Database of Deaths, Arrests Will Improve Police Transparency

Reform must come only after all of the basic facts are available. Without data, it’s impossible to know if there’s a problem or how it needs to be addressed.

California Attorney General Kamala Harris recently unveiled “OpenJustice,” a new website that allows the public to search through data sets on three topics: law enforcement officers killed or assaulted in the line of duty in the state; deaths of individuals in police custody (including arrest-related deaths); and the number of arrests and bookings. Harris said the portal “embraces transparency” and “puts forward a common set of facts, data and goals so that we can hold ourselves accountable and improve public safety.”
Given the number of high-profile deaths at the hands of police across the country, citizens and the media have begun to realize that the current means of tracking even the most basic information – such as how many people are killed at the hands of police officers – is simply unavailable or severely underreported. This information is so limited, in fact, that some major media outlets have begun tracking and publishing this information on their own, providing more accurate statistics than any government agency to date.
With OpenJustice, California is the first state to make this data readily available for the public to search through, and Attorney General Harris should be commended for her efforts.
So what exactly does the data on OpenJustice show, and what is missing?
On the website, information about police officer deaths is detailed from 1980-2014, while in-custody deaths are only presented for 2005-14 (though it’s possible to download a raw data file containing data back to 1980).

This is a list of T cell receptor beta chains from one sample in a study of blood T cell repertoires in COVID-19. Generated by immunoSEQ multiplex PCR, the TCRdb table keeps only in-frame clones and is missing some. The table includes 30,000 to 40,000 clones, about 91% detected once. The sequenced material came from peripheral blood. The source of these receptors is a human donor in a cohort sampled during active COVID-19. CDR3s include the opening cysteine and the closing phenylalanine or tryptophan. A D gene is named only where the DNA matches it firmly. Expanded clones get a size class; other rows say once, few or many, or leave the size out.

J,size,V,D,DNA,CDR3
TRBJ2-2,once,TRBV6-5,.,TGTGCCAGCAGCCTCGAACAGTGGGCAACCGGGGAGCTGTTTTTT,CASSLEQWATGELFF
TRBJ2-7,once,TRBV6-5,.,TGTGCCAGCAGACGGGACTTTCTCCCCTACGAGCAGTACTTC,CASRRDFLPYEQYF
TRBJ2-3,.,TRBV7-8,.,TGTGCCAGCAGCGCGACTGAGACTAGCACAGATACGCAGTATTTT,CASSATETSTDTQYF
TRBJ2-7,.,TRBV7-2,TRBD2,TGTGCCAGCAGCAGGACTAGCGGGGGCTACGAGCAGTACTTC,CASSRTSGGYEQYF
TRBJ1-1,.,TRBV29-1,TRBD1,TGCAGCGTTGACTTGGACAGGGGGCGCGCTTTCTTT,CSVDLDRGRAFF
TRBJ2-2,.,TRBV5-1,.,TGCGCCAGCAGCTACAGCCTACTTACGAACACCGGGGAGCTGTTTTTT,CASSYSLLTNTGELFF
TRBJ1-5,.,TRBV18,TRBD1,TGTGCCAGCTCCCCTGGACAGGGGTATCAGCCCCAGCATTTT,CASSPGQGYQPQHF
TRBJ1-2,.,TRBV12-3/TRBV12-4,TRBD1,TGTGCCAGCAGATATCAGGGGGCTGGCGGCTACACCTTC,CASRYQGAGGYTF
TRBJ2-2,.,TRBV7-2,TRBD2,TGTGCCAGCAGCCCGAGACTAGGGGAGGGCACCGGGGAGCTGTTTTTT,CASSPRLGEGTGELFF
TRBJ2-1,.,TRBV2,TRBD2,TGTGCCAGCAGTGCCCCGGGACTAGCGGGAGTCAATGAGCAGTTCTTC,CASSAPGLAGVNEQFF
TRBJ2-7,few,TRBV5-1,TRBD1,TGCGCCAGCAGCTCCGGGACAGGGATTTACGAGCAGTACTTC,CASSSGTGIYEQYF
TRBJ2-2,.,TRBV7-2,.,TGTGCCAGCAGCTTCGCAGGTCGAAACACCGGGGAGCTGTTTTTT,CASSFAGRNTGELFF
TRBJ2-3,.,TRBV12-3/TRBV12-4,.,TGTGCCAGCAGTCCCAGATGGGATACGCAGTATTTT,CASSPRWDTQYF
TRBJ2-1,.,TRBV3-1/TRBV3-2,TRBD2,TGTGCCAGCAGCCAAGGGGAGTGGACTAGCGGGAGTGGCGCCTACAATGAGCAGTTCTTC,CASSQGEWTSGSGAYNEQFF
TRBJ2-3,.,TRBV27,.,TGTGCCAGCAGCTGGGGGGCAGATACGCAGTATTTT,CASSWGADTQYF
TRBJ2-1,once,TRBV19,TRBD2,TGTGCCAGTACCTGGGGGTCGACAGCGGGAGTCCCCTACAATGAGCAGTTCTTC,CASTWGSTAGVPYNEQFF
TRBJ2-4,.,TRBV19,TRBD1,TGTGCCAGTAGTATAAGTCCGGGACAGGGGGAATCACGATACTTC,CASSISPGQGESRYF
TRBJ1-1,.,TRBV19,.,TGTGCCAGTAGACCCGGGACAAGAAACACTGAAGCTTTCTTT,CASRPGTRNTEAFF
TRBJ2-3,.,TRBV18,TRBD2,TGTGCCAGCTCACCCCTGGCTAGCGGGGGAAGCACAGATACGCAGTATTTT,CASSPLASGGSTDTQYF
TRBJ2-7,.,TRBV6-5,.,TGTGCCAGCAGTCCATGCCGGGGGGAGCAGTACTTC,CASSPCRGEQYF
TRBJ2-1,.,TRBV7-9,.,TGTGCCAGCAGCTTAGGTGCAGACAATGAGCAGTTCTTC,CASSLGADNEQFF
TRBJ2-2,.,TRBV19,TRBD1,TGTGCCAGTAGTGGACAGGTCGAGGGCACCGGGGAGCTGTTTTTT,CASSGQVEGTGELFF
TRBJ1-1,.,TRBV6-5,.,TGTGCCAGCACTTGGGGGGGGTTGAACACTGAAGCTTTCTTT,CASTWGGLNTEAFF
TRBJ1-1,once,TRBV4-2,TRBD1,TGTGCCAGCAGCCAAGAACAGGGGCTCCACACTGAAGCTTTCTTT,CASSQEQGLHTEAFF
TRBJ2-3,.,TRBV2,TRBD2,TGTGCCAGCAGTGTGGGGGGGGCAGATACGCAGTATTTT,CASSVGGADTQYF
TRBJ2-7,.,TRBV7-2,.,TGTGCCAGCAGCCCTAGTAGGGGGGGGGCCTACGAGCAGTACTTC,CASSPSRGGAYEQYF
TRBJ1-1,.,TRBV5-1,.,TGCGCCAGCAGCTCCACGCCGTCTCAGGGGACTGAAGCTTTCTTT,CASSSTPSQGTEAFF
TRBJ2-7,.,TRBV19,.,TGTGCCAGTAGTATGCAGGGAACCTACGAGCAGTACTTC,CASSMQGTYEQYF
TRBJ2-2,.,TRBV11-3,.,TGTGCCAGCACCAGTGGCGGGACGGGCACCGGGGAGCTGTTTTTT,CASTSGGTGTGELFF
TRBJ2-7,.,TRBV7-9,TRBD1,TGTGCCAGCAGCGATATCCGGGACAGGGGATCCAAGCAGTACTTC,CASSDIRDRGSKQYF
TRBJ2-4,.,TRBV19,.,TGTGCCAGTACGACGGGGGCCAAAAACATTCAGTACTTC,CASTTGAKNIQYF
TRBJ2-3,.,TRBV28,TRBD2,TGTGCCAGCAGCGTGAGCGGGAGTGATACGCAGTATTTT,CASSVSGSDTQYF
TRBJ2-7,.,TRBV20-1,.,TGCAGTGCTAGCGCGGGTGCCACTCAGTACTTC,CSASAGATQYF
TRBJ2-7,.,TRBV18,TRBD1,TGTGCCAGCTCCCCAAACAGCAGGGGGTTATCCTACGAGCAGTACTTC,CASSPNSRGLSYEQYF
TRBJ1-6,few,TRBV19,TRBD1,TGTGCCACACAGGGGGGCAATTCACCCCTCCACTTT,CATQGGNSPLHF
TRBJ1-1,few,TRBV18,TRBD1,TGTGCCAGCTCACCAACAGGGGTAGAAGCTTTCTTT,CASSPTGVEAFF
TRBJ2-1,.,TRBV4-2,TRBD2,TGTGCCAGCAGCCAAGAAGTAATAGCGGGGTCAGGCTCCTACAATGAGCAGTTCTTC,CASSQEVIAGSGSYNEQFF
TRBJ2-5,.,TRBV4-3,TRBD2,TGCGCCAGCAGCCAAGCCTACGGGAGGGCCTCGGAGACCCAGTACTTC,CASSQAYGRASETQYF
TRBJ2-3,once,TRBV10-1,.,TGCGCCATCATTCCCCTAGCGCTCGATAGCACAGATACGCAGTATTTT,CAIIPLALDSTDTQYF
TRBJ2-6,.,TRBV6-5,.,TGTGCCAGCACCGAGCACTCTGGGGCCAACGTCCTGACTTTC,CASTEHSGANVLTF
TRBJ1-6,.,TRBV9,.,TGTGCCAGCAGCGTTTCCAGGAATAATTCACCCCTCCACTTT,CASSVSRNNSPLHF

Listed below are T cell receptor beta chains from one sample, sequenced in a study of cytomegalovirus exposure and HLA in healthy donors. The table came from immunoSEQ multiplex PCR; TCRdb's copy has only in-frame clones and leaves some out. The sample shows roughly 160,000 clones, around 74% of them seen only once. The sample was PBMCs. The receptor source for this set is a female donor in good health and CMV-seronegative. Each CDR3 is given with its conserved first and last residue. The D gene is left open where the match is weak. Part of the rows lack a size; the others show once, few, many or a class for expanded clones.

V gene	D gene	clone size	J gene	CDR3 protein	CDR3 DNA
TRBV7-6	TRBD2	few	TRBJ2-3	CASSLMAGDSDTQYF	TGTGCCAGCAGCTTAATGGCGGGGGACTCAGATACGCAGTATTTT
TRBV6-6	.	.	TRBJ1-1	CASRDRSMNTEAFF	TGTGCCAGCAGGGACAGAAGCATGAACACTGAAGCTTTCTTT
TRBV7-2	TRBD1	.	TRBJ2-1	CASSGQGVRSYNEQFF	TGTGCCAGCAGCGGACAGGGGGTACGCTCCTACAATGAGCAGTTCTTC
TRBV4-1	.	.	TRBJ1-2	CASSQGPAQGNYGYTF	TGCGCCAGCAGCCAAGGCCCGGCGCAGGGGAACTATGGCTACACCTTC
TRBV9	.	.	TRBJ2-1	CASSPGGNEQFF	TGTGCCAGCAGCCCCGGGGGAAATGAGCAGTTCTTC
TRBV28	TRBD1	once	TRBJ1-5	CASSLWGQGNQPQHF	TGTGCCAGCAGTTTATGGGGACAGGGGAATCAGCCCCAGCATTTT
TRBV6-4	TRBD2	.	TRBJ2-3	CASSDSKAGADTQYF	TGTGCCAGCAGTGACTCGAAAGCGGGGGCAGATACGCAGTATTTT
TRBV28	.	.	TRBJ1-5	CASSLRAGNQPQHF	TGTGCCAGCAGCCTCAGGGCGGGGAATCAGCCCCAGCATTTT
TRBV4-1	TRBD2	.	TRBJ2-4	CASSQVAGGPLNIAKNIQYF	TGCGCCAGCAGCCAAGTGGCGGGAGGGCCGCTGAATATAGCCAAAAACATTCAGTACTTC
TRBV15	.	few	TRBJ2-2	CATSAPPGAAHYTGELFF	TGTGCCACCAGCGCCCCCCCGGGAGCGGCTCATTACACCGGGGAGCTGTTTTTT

From 2005-14, 6,837 individuals died while in police custody. Of these deaths, 984 were killed by police officers. During that same time period, citizens killed 39 police officers, or an average of just fewer than four per year.
Despite making up only 5.3 percent of California’s population, black citizens accounted for 24.2 percent of all deaths in custody, as well as 16.7 percent of all arrests. This type of disparity did not exist for citizens of other races.
Moreover, this data set does not address the problem of getting law enforcement agencies to properly report the data. Indeed, as the Register reported in 2014, “at least one in every five fatal shootings across Southern California isn’t counted in official statewide and national homicide reports.” This new website doesn’t guarantee that reporting will get any better.
Harris said she supports a bill that would require police departments to report to her department all cases in which people are seriously injured by police officers in shootings, among other things. But it’s unclear what the enforcement mechanism would be.
Despite some imperfections, this database, as well as legislation requiring police departments to report information about in-custody deaths, should serve as a model for other states. Reform must come only after all of the basic facts are available. Without data, it’s impossible to know if there’s a problem or how it needs to be addressed.
Lauren Galik is director of criminal justice reform at Reason Foundation. This article originally appeared in the Orange County Register.